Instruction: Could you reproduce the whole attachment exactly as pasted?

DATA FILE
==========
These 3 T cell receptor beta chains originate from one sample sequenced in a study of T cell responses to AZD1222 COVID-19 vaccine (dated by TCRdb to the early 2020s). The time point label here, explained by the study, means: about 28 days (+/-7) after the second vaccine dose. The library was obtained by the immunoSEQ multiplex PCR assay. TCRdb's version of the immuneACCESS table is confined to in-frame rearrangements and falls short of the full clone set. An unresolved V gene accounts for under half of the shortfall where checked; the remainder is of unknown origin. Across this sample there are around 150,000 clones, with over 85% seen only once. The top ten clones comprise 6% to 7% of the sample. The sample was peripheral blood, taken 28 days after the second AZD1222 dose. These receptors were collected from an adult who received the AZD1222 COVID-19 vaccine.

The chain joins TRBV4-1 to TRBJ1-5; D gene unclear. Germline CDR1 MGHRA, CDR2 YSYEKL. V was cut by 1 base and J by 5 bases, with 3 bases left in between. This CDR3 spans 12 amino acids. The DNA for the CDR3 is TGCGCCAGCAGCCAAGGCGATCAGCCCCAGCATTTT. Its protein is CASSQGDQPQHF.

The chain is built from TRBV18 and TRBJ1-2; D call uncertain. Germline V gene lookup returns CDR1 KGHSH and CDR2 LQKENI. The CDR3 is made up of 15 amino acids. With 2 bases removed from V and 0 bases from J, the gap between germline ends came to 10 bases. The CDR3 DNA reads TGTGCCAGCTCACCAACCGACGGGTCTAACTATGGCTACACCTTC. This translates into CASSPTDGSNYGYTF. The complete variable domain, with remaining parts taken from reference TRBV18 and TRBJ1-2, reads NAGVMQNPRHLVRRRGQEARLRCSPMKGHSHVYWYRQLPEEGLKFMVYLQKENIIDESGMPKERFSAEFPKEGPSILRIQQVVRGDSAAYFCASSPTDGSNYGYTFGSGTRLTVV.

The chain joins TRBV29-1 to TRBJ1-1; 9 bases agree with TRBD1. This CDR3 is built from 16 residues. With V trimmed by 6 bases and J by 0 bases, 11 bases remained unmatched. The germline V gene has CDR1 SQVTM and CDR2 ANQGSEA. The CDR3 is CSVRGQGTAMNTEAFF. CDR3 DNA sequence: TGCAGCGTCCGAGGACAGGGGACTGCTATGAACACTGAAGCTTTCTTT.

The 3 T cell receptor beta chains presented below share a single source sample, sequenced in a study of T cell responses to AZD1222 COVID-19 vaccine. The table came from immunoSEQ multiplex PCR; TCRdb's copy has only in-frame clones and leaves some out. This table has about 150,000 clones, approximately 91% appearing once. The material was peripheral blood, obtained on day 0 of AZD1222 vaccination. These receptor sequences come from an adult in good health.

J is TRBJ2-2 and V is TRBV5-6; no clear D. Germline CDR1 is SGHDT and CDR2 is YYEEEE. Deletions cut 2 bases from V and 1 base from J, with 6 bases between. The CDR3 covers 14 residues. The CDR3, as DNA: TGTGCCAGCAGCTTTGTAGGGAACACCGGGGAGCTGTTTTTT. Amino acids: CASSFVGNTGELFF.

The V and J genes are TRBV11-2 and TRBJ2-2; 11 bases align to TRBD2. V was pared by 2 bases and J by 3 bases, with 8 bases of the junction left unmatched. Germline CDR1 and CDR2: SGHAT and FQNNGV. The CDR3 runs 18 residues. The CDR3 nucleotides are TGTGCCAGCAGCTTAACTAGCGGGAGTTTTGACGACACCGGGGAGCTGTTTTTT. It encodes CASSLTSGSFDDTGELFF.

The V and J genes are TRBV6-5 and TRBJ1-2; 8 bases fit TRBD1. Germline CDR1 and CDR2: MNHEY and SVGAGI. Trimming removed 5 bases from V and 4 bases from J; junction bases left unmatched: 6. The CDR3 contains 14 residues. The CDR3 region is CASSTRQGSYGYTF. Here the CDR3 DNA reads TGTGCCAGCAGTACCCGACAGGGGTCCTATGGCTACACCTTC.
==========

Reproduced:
These 3 T cell receptor beta chains originate from one sample sequenced in a study of T cell responses to AZD1222 COVID-19 vaccine (dated by TCRdb to the early 2020s). The time point label here, explained by the study, means: about 28 days (+/-7) after the second vaccine dose. The library was obtained by the immunoSEQ multiplex PCR assay. TCRdb's version of the immuneACCESS table is confined to in-frame rearrangements and falls short of the full clone set. An unresolved V gene accounts for under half of the shortfall where checked; the remainder is of unknown origin. Across this sample there are around 150,000 clones, with over 85% seen only once. The top ten clones comprise 6% to 7% of the sample. The sample was peripheral blood, taken 28 days after the second AZD1222 dose. These receptors were collected from an adult who received the AZD1222 COVID-19 vaccine.

The chain joins TRBV4-1 to TRBJ1-5; D gene unclear. Germline CDR1 MGHRA, CDR2 YSYEKL. V was cut by 1 base and J by 5 bases, with 3 bases left in between. This CDR3 spans 12 amino acids. The DNA for the CDR3 is TGCGCCAGCAGCCAAGGCGATCAGCCCCAGCATTTT. Its protein is CASSQGDQPQHF.

The chain is built from TRBV18 and TRBJ1-2; D call uncertain. Germline V gene lookup returns CDR1 KGHSH and CDR2 LQKENI. The CDR3 is made up of 15 amino acids. With 2 bases removed from V and 0 bases from J, the gap between germline ends came to 10 bases. The CDR3 DNA reads TGTGCCAGCTCACCAACCGACGGGTCTAACTATGGCTACACCTTC. This translates into CASSPTDGSNYGYTF. The complete variable domain, with remaining parts taken from reference TRBV18 and TRBJ1-2, reads NAGVMQNPRHLVRRRGQEARLRCSPMKGHSHVYWYRQLPEEGLKFMVYLQKENIIDESGMPKERFSAEFPKEGPSILRIQQVVRGDSAAYFCASSPTDGSNYGYTFGSGTRLTVV.

The chain joins TRBV29-1 to TRBJ1-1; 9 bases agree with TRBD1. This CDR3 is built from 16 residues. With V trimmed by 6 bases and J by 0 bases, 11 bases remained unmatched. The germline V gene has CDR1 SQVTM and CDR2 ANQGSEA. The CDR3 is CSVRGQGTAMNTEAFF. CDR3 DNA sequence: TGCAGCGTCCGAGGACAGGGGACTGCTATGAACACTGAAGCTTTCTTT.

The 3 T cell receptor beta chains presented below share a single source sample, sequenced in a study of T cell responses to AZD1222 COVID-19 vaccine. The table came from immunoSEQ multiplex PCR; TCRdb's copy has only in-frame clones and leaves some out. This table has about 150,000 clones, approximately 91% appearing once. The material was peripheral blood, obtained on day 0 of AZD1222 vaccination. These receptor sequences come from an adult in good health.

J is TRBJ2-2 and V is TRBV5-6; no clear D. Germline CDR1 is SGHDT and CDR2 is YYEEEE. Deletions cut 2 bases from V and 1 base from J, with 6 bases between. The CDR3 covers 14 residues. The CDR3, as DNA: TGTGCCAGCAGCTTTGTAGGGAACACCGGGGAGCTGTTTTTT. Amino acids: CASSFVGNTGELFF.

The V and J genes are TRBV11-2 and TRBJ2-2; 11 bases align to TRBD2. V was pared by 2 bases and J by 3 bases, with 8 bases of the junction left unmatched. Germline CDR1 and CDR2: SGHAT and FQNNGV. The CDR3 runs 18 residues. The CDR3 nucleotides are TGTGCCAGCAGCTTAACTAGCGGGAGTTTTGACGACACCGGGGAGCTGTTTTTT. It encodes CASSLTSGSFDDTGELFF.

The V and J genes are TRBV6-5 and TRBJ1-2; 8 bases fit TRBD1. Germline CDR1 and CDR2: MNHEY and SVGAGI. Trimming removed 5 bases from V and 4 bases from J; junction bases left unmatched: 6. The CDR3 contains 14 residues. The CDR3 region is CASSTRQGSYGYTF. Here the CDR3 DNA reads TGTGCCAGCAGTACCCGACAGGGGTCCTATGGCTACACCTTC.